Roger Ebert Home


“Witness the end of an error,” is the tagline for writer/director Adam Sigal’s drab sci-fi reincarnation thriller, “Chariot.” The mistake in question occurs in Harrison Hardy’s (Thomas Mann) life when he runs into Maria (Rosa Salazar), a woman he apparently knew in a previous life who has somehow invaded his current existence. They meet in a very strange building that houses very strange people. Since he’s not aware of having lived before, Hardy’s only clue that something is amiss is a recurring snippet of a dream he has had almost 5,000 times. Desperate for a diagnosis, he visits Dr. Karn (John Malkovich), a mysterious figure who prescribes a hypnosis-based treatment to cure Hardy’s subconscious-based endless loop.

I bet you’re thinking Hardy’s dream is something horrific or traumatic, a creepy bit of nastiness the director will relish scaring the viewer with repeatedly. As your humble reviewer, I am obligated to terrify you by describing it, so hold on to something sturdy if you’re squeamish. The dream is shot from a much younger Hardy’s lower vantage point, beginning in his mother’s kitchen. While stirring dinner, she tells him to go into the other room to ask his father about buying garlic at the supermarket. As Hardy walks through the hallway that connects the rooms his parents occupy, he notices an attic in the ceiling that did not exist in his childhood home. He looks up and sees a red cord dangling from the ceiling. Then he wakes up.

Now, having the same dream every night for decades would be troubling, but if I were Hardy, I’d be more concerned that my subconscious was dry, brittle, and devoid of any imagination. Sigal’s nonchalant staging of the dream only adds to how uninvolving it is and strikes the tone for the rest of the film. Far stranger things are happening in Hardy’s reality, but “Chariot” is never intrigued by them. Either Rosa explains them away, as she does when Hardy asks “what’s the deal about” the man who floats through their building’s lobby every night (“he floats,” she tells him) or they’re embodied onscreen by character actors who are whisked away before we can fully appreciate their weirdness. 

As expected, John Malkovich is an example of the latter, but before discussing him, I must mention Scout Taylor-Compton’s character, Lauren. Lauren appears to be a nice, flirty woman, but Rosa warns Hardy that she’s sharing her body with an angry 55-year-old British bloke named Oliver. He takes control whenever he bloody well pleases, and he’s none too happy that Lauren’s sex life is violating his heterosexuality. Watching Taylor-Compton pinball between the accents of Lauren and Oliver is a highlight of “Chariot”; she infuses the movie with the bonkers energy that it lacks whenever Dr. Karn isn’t on screen. It's too bad her screen time is so brief.

I’m not sure what kind of doctor Malkovich is supposed to be, or what the hell he’s doing with his performance, but I sat there eagerly awaiting every unexpected move. His physical appearance is disturbing enough—he looks like a geriatric Joker, complete with a shaggy beard and a hideous red wig—but his line readings and body language land him in the upper echelon of the Nicolas Cage performance scale. Look at his face after Hardy tells him his “nightmare” and you’ll see the words “that’s it?!” figuratively flash in his crazed eyes. Dr. Karn also uses words like “defect” to describe his patient’s experience. At one point, he calls in a guy named Rory Calhoun (Shane West) to assist him, a proper noun in-joke for anyone who has seen “Motel Hell.”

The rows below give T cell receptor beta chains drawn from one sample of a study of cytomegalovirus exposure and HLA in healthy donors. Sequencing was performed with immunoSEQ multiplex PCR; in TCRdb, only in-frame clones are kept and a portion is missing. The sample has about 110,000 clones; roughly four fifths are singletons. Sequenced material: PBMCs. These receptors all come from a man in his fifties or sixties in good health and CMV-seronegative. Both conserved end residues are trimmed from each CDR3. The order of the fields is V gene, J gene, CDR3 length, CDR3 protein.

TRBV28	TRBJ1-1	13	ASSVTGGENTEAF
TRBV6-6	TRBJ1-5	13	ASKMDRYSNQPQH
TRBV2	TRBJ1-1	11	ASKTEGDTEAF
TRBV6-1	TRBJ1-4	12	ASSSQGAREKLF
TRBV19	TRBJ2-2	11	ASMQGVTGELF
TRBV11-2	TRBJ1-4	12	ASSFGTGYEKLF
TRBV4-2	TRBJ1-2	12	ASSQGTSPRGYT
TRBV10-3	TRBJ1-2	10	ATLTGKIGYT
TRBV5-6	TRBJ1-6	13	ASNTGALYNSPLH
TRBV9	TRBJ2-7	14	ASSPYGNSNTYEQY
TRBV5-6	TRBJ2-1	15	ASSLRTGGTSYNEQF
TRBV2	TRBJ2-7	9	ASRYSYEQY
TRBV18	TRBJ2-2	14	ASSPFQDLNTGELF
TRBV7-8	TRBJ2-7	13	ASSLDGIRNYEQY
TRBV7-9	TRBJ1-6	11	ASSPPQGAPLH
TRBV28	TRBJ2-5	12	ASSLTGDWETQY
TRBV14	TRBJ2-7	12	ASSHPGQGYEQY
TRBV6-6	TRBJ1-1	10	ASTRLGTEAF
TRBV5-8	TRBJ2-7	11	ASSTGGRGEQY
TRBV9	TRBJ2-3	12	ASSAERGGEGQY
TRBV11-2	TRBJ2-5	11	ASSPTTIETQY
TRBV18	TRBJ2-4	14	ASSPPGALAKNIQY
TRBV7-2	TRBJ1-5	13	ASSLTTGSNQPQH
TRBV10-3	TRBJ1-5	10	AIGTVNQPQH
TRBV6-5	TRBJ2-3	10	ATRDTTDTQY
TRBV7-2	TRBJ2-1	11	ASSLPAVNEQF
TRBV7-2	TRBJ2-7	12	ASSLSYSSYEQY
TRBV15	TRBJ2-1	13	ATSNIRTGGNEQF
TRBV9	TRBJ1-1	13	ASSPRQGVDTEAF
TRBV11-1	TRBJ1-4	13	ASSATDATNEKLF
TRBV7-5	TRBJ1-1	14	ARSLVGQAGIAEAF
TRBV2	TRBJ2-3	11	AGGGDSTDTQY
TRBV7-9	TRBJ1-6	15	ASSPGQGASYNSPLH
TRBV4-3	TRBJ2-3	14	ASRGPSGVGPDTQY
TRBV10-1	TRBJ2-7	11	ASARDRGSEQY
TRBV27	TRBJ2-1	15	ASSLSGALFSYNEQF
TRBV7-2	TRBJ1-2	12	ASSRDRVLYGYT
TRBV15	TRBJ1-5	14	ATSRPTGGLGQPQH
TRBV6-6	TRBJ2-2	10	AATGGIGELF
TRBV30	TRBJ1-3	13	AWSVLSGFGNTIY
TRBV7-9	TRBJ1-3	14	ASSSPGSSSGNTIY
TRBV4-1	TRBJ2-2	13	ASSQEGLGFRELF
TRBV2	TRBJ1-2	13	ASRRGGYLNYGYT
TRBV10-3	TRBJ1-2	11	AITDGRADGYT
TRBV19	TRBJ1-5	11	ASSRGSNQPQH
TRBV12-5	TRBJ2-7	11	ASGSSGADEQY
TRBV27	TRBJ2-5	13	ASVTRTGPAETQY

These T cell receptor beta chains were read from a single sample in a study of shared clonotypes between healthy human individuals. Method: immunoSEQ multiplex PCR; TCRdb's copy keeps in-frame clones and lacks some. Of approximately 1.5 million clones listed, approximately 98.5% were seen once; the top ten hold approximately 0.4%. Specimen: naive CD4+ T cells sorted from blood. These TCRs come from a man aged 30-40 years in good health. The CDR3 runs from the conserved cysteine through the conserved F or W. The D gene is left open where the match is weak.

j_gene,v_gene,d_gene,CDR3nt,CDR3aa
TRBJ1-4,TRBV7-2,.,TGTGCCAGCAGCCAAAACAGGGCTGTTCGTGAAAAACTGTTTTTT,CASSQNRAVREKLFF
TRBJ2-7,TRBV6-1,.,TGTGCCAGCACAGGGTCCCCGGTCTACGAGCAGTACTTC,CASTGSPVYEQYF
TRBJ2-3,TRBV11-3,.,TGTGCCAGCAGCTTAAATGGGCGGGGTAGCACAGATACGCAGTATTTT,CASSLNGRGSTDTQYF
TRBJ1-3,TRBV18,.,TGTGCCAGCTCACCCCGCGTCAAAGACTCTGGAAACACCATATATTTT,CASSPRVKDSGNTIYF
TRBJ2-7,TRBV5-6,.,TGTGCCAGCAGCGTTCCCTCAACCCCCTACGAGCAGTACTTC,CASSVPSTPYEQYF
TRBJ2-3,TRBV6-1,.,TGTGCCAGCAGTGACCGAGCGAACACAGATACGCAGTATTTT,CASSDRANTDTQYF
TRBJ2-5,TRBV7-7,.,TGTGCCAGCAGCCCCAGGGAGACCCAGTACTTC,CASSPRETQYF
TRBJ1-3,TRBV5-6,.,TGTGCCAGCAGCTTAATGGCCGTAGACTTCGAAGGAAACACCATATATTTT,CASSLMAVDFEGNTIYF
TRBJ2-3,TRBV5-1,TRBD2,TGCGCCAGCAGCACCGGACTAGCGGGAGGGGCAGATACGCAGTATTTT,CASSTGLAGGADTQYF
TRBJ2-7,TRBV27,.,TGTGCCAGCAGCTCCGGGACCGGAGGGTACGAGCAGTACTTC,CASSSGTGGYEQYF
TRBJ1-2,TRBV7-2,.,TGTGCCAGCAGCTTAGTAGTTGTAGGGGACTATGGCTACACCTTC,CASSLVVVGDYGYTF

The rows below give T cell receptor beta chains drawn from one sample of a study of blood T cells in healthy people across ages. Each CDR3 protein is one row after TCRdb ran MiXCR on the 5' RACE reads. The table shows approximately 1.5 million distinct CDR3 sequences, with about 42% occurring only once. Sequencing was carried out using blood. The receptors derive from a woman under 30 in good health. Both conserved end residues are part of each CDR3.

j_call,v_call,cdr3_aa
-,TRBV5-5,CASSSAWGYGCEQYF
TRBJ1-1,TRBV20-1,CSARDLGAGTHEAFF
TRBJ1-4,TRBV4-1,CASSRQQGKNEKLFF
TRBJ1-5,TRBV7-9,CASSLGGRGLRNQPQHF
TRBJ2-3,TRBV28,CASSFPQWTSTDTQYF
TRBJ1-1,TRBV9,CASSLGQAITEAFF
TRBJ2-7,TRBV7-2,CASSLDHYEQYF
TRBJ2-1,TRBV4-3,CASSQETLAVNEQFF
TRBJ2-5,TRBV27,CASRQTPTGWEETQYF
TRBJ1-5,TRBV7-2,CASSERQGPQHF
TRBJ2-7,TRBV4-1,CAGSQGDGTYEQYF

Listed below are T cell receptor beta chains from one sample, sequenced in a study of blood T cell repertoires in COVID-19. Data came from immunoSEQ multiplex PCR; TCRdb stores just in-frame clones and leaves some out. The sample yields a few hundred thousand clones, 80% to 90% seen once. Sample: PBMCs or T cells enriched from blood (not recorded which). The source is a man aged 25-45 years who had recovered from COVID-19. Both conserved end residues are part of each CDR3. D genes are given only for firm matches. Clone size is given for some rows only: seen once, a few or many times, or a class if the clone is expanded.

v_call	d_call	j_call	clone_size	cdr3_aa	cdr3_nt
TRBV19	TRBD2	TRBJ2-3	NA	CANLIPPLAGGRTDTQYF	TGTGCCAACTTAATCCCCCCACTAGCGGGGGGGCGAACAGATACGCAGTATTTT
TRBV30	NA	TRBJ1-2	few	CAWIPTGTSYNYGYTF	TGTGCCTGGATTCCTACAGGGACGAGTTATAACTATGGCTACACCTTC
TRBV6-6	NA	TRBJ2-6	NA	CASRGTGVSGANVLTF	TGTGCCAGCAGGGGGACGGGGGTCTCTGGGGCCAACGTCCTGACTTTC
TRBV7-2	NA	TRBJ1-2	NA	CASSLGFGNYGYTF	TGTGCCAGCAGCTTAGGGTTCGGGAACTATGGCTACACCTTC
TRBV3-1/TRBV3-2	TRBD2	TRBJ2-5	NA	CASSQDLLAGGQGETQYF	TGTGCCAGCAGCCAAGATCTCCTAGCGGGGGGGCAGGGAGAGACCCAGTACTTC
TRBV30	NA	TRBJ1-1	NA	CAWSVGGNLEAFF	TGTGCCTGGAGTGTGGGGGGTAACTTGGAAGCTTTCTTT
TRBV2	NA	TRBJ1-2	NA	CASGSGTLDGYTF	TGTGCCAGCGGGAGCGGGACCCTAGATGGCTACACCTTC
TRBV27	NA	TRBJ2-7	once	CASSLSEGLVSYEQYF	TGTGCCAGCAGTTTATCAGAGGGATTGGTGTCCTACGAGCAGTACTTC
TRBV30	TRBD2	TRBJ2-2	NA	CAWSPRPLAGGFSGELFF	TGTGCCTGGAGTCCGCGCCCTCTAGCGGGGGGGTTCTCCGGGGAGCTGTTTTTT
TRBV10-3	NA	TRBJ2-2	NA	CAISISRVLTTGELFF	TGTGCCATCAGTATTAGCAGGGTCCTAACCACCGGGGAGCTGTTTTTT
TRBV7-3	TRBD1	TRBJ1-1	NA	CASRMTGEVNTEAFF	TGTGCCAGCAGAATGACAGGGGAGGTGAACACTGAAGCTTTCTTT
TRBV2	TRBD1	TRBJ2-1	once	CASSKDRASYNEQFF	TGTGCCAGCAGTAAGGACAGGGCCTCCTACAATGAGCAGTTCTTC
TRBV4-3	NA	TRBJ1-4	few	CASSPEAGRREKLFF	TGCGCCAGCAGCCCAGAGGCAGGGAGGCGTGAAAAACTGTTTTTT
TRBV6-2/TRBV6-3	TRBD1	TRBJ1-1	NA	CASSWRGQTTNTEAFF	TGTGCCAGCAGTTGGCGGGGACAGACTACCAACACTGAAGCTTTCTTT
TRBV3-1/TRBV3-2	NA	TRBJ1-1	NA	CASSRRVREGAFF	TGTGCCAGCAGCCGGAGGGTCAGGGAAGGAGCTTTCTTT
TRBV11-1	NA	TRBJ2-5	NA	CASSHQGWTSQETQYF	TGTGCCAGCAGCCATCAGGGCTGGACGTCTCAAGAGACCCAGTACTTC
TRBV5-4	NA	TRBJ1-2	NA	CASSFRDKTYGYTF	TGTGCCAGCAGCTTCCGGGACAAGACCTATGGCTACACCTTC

As he did in the hideously awful “Me and Earl and the Dying Girl,” Thomas Mann exudes a smarmy persona and a genuine lack of curiosity for anything outside his character’s dilemma. It’s hard to give one damn about him; he’s the dullest thing in the picture. Meanwhile, even the most minor side character appears to be living their best and weirdest life, lives that you want to follow once they leave the screen. There’s a two-headed woman and an African-American guy whose job is to try to get the last two turtles in existence to engage in a species-saving bout of rumpy-pumpy. By the time Dr. Karn shows up with a bow that pulls his wig back so extremely that his head is shaped like "The Animaniacs"' Warner sister, Dot, you’re hoping he’ll ditch his whiny patient and give us a grand soliloquy.

Thankfully, the climax of “Chariot” allows Malkovich to do just that. He explains the entire plot to us (a scene you can see in the trailer, by the way) and the menace in his voice is delightfully wicked. “You can close your eyes if you want to,” he says to his doomed quarry. “I tried to do this the easy way.” It’s too bad his screenplay did things the hard way; by making all the wondrous ideas surrounding his protagonist’s main story seem mundane, Sigal undermines his own universe. How can we be interested if the movie we’re watching is as unimpressed with itself as we are?

Now playing in theaters and available on digital platforms.

Odie Henderson

Odie "Odienator" Henderson has spent over 33 years working in Information Technology. He runs the blogs Big Media Vandalism and Tales of Odienary Madness. Read his answers to our Movie Love Questionnaire here.

Now playing

Cora Bora
This Closeness
Young Woman and the Sea

Film Credits

Chariot movie poster

Chariot (2022)

Rated R for language, some sexual material and drug use.

91 minutes


Thomas Mann as Harrison Hardy

Rosa Salazar as Maria Deschaines

Scout Taylor-Compton as Lauren Reitz / Oliver

Shane West as Rory Calhoun

John Malkovich as Dr. Karn

Vernon Davis as David Reece

Chris Mullinax as Old Man






Latest blog posts


comments powered by Disqus